keithprosser2 - 20 September 2011 11:19 AM

But I think that as things stand dualism cannot be ruled out.  I find that vety unsatisfactory, but what is the alternative, other than materialist dogmatism?

Depends on what you mean with materialist dogmatism. We are far away from a materialistic explanation of consciousness. But there is no reason to believe consciousness is non-material. With the same reasoning one cannot rule out the existence of God. (The soul is for the body what God is to the universe). Methodologically you are right, practically I think we can forget dualism.

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Posted: 21 September 2011 03:40 AM   [ Ignore ]   [ # 169 ]
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We are far away from a materialistic explanation of consciousness. But there is no reason to believe consciousness is non-material. With the same reasoning one cannot rule out the existence of God.

I don’t quite agree.  There is no reason to believe in God because there is no phenomenon I know of that can’t be explained better without god.  But consciousness does exist and there is no materialistic explanation for it - we are not even close to one.  There might be a full non-dualistic explanation for consciousness one day, but that doesn’t alter the fact that there isn’t one today!  If there is no reason to believe consciousness is non-material, what is the reason for believing it is material?  Faith in the completeness of materialism is all very well - after all I share that faith - but sometimes it does seem that materialists are guilty of hoping this problem just goes away.  There was a time when artificial consciousness was thought to be relatively close.  When the film 2001 came out no-one thought that HAL 9000 was the most unbelievable part of the story - thinking computers were thought to be just around the corner.  Asimov’s positronic brains also show the optimism of an earlier time.  We now know that optimism was misplaced.  I don’t think anyone is spending much money on artificial consciousness (as opposed to AI, which is not the same thing) these days.  Does anyone want to bet that we will have cracked the brain/mind problem in 10 or 50 years?  I’d bet against it… but I don’t think I’ll be around to collect (certainly not in 50 years!), so please keep your quatloos in your pocket for now!

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Posted: 21 September 2011 05:21 AM   [ Ignore ]   [ # 170 ]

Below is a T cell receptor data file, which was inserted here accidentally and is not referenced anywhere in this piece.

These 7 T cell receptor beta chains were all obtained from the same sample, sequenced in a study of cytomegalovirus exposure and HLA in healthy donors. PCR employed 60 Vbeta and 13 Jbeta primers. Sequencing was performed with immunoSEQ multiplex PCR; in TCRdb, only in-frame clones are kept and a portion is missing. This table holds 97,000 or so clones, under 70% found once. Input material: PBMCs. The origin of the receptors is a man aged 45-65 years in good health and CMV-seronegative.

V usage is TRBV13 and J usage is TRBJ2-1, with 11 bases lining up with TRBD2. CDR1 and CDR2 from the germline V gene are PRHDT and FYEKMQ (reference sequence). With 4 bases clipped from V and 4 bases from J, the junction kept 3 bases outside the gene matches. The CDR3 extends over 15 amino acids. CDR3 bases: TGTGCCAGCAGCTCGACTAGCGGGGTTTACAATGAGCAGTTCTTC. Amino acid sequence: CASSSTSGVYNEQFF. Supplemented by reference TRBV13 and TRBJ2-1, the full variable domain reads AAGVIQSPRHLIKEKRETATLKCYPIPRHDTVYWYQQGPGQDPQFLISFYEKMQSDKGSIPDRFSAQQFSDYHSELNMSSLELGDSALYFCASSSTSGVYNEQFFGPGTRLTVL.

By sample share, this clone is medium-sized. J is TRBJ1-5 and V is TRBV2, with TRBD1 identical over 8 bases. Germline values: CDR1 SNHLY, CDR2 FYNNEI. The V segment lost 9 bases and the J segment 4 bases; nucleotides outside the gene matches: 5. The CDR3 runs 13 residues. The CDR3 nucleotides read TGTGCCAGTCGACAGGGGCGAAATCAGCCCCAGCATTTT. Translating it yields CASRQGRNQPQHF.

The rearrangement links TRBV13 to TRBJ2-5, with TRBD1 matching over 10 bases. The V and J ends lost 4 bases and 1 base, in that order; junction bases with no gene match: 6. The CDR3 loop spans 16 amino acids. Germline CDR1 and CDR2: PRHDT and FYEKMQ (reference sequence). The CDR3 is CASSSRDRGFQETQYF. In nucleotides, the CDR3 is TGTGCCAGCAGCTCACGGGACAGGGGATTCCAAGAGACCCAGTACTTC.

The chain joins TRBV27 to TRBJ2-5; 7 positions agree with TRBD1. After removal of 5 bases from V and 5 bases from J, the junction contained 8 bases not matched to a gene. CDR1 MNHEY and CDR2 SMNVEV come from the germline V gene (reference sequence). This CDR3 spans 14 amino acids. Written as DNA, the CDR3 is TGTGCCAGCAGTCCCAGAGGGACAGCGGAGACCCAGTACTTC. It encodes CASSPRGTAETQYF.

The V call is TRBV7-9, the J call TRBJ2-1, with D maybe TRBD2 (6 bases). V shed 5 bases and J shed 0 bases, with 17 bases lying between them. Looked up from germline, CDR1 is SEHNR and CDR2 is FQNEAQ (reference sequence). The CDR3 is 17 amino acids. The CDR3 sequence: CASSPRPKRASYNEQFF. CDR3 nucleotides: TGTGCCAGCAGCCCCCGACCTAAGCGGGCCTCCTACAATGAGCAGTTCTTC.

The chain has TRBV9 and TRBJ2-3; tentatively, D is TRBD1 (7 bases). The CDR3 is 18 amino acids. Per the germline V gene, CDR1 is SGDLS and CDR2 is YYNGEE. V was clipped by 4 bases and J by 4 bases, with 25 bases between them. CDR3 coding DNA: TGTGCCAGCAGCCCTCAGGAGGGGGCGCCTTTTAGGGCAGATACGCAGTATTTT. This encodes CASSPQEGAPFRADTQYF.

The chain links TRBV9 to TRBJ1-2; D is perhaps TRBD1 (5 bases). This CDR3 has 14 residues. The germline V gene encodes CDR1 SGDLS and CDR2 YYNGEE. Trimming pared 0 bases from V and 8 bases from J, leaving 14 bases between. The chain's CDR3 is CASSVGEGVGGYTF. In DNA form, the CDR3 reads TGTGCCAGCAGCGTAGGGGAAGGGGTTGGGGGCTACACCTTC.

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keithprosser2 - 21 September 2011 03:40 AM

We are far away from a materialistic explanation of consciousness. But there is no reason to believe consciousness is non-material. With the same reasoning one cannot rule out the existence of God.

I don’t quite agree.  There is no reason to believe in God because there is no phenomenon I know of that can’t be explained better without god.  But consciousness does exist and there is no materialistic explanation for it - we are not even close to one.  There might be a full non-dualistic explanation for consciousness one day, but that doesn’t alter the fact that there isn’t one today!  If there is no reason to believe consciousness is non-material, what is the reason for believing it is material?  Faith in the completeness of materialism is all very well - after all I share that faith - but sometimes it does seem that materialists are guilty of hoping this problem just goes away.  There was a time when artificial consciousness was thought to be relatively close.  When the film 2001 came out no-one thought that HAL 9000 was the most unbelievable part of the story - thinking computers were thought to be just around the corner.  Asimov’s positronic brains also show the optimism of an earlier time.  We now know that optimism was misplaced.  I don’t think anyone is spending much money on artificial consciousness (as opposed to AI, which is not the same thing) these days.  Does anyone want to bet that we will have cracked the brain/mind problem in 10 or 50 years?  I’d bet against it… but I don’t think I’ll be around to collect (certainly not in 50 years!), so please keep your quatloos in your pocket for now!

IMO, AI leads to a AC. when AI becomes advanced enough to safely interact with its environment it must have a form of cosciousness. I am here, you are there. I (AI) am different from you (Human). Awareness of one’s identity. 
I agree it may take a long time, it took hominids some 400,000 years, if not longer. AI is a late-comer to the party, but has a great advantage. AI has a true physical god as its creator; Man…... cheese

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Posted: 21 September 2011 06:40 AM   [ Ignore ]   [ # 171 ]
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Write4U - 20 September 2011 04:13 PM
traveler - 20 September 2011 03:44 PM
Write4U - 20 September 2011 03:34 PM

I am not a programmer at all, so please forgive,

Why is it difficult for a computer to recognize shapes? Why can we not program symbols as we do in humans when we “learn” the shape of a circle?

In a “clean” environment, it is not difficult to recognize a shape. The post office uses handwriting recognition software to read addresses (on a clean envelope). But in the real world, circles are on a “noisy” background and often surrounded by artifacts that make it difficult to “see” the shape.